claims of this character have been erroneously rejected.
Correspondence in such, cases is respectfully invited.
Bounty and Pay.
Collections promptly made.
Property taken by the Army in States
not in Insurrection.
Claims of this character will receive special attention,
provided they were filed before January 1, 1SS0. If no
filed prior to that date they are barred by statute of limi
tation. In addition to the above we prosecute Military and
Naval claimsof every description, procure PatentsTrade
Marks, Copyrights, attend to business before the General
Land Office and other Bureaus of the Interior Depart
ment, and all the Departments of the Government
We invite correspondence from all interested, assuring
them of the utmost promptitude, energy, and thorough
ness in all matters intrusted to our hands.
GEORGE E. LEMON.
As this may reach the hands of some persons cnao
quainted with this House, we append hereto, as speci
mens of the testimonials in our possession, copies of let
ters from several gentlemen of Political and Military
distinction, and widely known throughout the "United
Belvtdere, III., October 24, 1875.
I take great pleasure in recommending CaptainGzoses
E. Lemon, now of Washington, D. C, to all persoKS wba
may have claims to settle or other business to prosecute
before the Departments at Washington. I know him. to
be thoroughly qualified, well acquainted with the laws,
and with Department rules in all matters growing out
of the late war, especially in the Paymaster's and. Quar
termaster's Offices. I have had occasion to employ hfir
for friends of mine, also, in the soliciting of Patents, and
have found him very active, well-informed and success
ful. As a gallant officer during the war, and an hoaj
orable and successful practitioner, I recommend "Mt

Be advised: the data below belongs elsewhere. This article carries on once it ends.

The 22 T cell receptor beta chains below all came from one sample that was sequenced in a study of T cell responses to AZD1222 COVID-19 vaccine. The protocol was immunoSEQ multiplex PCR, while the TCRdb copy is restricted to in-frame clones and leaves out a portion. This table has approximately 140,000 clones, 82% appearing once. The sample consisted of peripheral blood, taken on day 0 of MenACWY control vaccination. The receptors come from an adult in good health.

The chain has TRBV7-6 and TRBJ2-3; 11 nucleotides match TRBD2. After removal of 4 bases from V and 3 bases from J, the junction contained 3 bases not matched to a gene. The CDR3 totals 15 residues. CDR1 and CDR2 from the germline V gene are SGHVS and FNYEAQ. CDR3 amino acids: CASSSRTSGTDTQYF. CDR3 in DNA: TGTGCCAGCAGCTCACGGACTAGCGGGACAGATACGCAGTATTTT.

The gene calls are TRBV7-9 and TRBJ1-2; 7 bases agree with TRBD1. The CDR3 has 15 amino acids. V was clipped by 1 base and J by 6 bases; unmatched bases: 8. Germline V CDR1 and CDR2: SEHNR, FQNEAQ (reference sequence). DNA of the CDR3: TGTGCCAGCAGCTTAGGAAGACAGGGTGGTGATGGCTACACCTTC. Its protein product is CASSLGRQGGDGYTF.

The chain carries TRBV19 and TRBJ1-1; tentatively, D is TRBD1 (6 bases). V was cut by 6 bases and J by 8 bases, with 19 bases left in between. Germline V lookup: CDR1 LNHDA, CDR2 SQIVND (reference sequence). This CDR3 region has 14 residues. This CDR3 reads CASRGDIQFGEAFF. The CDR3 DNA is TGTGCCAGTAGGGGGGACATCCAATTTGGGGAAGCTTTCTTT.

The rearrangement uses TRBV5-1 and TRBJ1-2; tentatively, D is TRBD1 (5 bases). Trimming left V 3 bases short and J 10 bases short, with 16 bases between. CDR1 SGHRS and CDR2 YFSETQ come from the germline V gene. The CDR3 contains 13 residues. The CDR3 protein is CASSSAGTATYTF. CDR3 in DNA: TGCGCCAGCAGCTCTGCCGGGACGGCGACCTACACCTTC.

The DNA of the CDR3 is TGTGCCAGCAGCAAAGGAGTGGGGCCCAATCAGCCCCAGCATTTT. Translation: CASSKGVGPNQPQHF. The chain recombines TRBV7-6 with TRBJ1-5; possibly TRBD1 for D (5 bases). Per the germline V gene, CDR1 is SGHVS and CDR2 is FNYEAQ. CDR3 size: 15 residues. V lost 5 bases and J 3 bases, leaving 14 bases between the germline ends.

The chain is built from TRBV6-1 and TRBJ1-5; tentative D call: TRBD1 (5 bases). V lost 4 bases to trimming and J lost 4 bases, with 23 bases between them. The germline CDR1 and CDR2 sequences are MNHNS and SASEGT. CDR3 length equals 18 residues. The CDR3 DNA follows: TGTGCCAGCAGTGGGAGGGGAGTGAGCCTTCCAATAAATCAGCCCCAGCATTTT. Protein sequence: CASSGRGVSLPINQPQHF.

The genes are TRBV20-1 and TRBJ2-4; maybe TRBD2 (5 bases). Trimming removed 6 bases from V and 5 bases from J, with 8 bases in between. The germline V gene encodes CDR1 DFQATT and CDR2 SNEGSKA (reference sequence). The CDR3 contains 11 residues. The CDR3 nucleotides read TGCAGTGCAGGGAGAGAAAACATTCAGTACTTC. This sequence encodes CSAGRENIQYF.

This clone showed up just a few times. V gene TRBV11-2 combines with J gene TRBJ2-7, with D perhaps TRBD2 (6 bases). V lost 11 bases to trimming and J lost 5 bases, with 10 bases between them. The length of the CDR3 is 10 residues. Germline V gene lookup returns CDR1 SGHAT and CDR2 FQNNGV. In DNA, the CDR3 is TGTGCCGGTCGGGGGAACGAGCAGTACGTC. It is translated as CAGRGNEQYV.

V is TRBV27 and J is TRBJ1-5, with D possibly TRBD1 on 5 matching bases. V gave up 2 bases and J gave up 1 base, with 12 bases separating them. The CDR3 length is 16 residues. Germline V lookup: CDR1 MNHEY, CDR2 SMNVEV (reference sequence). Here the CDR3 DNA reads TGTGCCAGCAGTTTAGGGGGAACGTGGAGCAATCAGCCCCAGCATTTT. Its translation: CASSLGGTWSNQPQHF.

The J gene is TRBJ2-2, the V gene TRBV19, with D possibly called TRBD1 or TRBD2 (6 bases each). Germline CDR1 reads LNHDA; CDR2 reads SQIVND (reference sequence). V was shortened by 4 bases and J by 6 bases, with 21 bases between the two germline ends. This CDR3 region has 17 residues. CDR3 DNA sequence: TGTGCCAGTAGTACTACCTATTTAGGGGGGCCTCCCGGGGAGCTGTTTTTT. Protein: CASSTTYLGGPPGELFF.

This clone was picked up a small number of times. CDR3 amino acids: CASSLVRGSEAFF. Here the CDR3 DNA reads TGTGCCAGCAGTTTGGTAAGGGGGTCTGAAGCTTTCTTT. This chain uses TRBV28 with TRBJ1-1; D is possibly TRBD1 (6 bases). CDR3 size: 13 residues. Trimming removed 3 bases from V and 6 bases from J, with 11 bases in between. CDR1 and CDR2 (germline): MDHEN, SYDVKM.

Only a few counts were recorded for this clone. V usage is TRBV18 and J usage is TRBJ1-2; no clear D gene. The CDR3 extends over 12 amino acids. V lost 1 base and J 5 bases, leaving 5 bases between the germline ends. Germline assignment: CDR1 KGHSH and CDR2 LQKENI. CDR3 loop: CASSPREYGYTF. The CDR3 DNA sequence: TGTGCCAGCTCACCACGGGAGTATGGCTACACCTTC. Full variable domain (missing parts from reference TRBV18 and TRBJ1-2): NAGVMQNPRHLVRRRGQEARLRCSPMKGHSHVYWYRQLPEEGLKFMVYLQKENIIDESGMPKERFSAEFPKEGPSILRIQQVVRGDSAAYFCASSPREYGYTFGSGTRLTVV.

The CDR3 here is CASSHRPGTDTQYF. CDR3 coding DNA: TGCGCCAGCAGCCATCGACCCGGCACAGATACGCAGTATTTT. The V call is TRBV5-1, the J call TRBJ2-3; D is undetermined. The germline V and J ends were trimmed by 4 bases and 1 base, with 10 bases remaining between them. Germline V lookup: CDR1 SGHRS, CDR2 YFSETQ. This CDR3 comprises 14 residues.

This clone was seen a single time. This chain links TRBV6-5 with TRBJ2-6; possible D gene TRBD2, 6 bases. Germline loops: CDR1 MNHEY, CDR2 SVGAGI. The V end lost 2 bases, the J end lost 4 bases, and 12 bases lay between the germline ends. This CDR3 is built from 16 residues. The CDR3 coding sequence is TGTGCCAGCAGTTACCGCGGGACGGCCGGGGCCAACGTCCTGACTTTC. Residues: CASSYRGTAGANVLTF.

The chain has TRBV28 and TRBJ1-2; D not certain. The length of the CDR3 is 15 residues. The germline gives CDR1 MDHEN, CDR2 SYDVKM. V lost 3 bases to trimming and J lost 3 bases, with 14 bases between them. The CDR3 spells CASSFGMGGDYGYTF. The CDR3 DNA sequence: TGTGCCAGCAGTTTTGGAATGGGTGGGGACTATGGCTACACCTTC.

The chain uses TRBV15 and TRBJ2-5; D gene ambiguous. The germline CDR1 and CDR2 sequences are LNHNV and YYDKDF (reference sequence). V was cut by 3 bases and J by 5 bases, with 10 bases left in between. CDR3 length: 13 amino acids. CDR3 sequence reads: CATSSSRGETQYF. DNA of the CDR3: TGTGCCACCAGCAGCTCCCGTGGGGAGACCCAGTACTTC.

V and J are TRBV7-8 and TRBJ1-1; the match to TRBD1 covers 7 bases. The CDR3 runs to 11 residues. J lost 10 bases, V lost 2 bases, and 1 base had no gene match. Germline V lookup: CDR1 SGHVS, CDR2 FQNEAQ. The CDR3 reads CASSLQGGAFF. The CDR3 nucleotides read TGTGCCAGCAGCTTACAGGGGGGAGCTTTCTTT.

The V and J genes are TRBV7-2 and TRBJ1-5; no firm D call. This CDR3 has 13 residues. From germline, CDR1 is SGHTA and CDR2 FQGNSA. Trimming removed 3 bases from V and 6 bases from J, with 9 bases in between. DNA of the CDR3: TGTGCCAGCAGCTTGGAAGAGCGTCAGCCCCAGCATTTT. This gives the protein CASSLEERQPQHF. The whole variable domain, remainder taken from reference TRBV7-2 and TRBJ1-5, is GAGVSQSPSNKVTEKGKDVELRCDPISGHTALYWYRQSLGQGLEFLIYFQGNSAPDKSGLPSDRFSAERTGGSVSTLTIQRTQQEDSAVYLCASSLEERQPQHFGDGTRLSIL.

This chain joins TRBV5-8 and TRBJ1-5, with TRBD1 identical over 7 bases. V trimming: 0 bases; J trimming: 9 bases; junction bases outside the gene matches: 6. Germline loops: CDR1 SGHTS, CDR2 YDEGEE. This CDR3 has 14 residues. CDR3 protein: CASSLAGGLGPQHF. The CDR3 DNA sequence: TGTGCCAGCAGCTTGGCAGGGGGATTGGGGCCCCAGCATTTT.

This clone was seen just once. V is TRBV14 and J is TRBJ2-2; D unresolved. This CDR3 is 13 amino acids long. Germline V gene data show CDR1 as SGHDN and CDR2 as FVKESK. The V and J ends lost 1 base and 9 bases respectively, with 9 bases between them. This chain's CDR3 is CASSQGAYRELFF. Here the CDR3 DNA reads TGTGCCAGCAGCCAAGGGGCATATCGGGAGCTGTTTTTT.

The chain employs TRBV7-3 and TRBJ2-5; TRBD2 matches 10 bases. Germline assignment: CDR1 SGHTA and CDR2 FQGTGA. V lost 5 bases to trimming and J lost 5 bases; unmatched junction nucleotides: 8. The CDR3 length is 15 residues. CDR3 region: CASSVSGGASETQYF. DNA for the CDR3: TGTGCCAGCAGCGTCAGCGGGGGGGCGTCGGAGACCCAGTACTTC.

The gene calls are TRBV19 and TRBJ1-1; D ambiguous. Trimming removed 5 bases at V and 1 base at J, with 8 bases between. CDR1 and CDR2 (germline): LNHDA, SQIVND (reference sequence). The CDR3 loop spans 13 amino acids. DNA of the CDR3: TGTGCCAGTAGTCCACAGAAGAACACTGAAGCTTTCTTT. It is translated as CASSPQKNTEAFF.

strongly to all who may need his services.
S. A. HURLBUT, M. C,
Fourth Congressional District, Illinois.
Late Major-General, U. S. Vol.
Citizens' National Bank,
Washington, D. C, January 17, 1879.
Captain George E. Lejion, attorney and agent for tie
collection of war claims at Washington city is a thor
ough, able, and exceedingly well-informed man of busi
ness, of high character, and entirely responsible. I be
lieve that the interests of all having war claims requiring
adjustment cannot be confided to safer hands.
JNO. A. J. CRESWELL,
W. F. ROACH,
House op Representatives,
Washington, D. C, March , 1875.
From several years' acquaintance with Captain Georgz
E, Lemon of this city, 1 cheerfully commend him as
gentleman of integrity and worth, and well qualified te
attend to the collection of Bounty and other clainy
against the Government. His experience in that lins
give him superior advantages.
W. P. SPRAGUE, M. C,
Fifteenth District of Ohio.
JAS. D. STRAWBRIDGE, M. C,
Thirteenth District of Pemisylvania.
House op Representatives,
Washington, D. C, March 1, 1S78.
We, the undersigned, having an acquaintance with
Captain George E. Lemon for the past few years, and a
knowledge of the systematic manner in which he con
ducts his extensive business and of his reliability for fafe
and honorable dealings connected therewith, cheerfully
commend him to claimant" generally.
A. V. RICE, Chairman,
Committee on Invalid Peiisions, House Peps.
W. F. SLEMONS, M. C,
Second District of Ark.
W. P. LYNDE, M. C,
Fourth District of Wis.
R. W. TOWNSHEND, M. C,
Nineteenth District oflU.
83 Any person desiring information as to my stand
ing and responsibility will, on request, be furnished with
a satisfactory reference in his vicinity or Congressional
George E. Lemon, Att'yat Law,
WASHINGTON, D. C.
Send sketch or model for Preliminary Examination
and Opinion as to Patentability, for which No Charge
is made. If reported patentable, no charge for servicea
Unless Successful. Send for Pamphlet of Instruction!.
ESTABLISHED IN 1865.